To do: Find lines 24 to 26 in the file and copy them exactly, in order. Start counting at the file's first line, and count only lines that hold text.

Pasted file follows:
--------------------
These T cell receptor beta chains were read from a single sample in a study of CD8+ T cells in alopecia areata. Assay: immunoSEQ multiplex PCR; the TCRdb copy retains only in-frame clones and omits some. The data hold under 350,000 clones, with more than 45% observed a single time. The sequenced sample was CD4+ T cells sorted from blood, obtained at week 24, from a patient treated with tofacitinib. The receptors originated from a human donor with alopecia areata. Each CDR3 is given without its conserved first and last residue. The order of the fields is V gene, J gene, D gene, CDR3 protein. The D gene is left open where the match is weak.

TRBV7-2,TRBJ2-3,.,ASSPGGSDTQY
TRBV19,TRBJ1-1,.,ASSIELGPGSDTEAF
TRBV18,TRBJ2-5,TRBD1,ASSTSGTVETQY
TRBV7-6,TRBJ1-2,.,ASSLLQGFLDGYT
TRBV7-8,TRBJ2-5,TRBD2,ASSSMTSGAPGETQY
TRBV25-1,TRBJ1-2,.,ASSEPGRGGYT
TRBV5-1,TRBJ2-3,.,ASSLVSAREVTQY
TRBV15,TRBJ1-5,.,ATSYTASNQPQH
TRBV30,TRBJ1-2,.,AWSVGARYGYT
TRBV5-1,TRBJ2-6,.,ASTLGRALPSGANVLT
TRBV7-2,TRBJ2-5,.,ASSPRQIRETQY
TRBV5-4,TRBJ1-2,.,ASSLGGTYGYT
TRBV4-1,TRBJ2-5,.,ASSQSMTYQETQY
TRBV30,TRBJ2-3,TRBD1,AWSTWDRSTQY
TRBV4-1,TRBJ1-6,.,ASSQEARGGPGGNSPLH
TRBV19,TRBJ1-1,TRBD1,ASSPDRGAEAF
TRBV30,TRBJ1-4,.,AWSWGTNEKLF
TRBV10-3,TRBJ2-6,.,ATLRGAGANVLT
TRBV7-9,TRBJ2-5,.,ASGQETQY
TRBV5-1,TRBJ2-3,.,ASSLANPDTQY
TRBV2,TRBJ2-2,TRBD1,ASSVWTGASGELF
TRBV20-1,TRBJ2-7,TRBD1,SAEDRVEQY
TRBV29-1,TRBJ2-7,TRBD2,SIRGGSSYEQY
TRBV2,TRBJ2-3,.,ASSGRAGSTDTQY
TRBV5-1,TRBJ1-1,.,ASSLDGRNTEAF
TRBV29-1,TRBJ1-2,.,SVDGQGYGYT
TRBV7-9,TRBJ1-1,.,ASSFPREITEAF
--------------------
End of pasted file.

TRBV29-1,TRBJ2-7,TRBD2,SIRGGSSYEQY
TRBV2,TRBJ2-3,.,ASSGRAGSTDTQY
TRBV5-1,TRBJ1-1,.,ASSLDGRNTEAF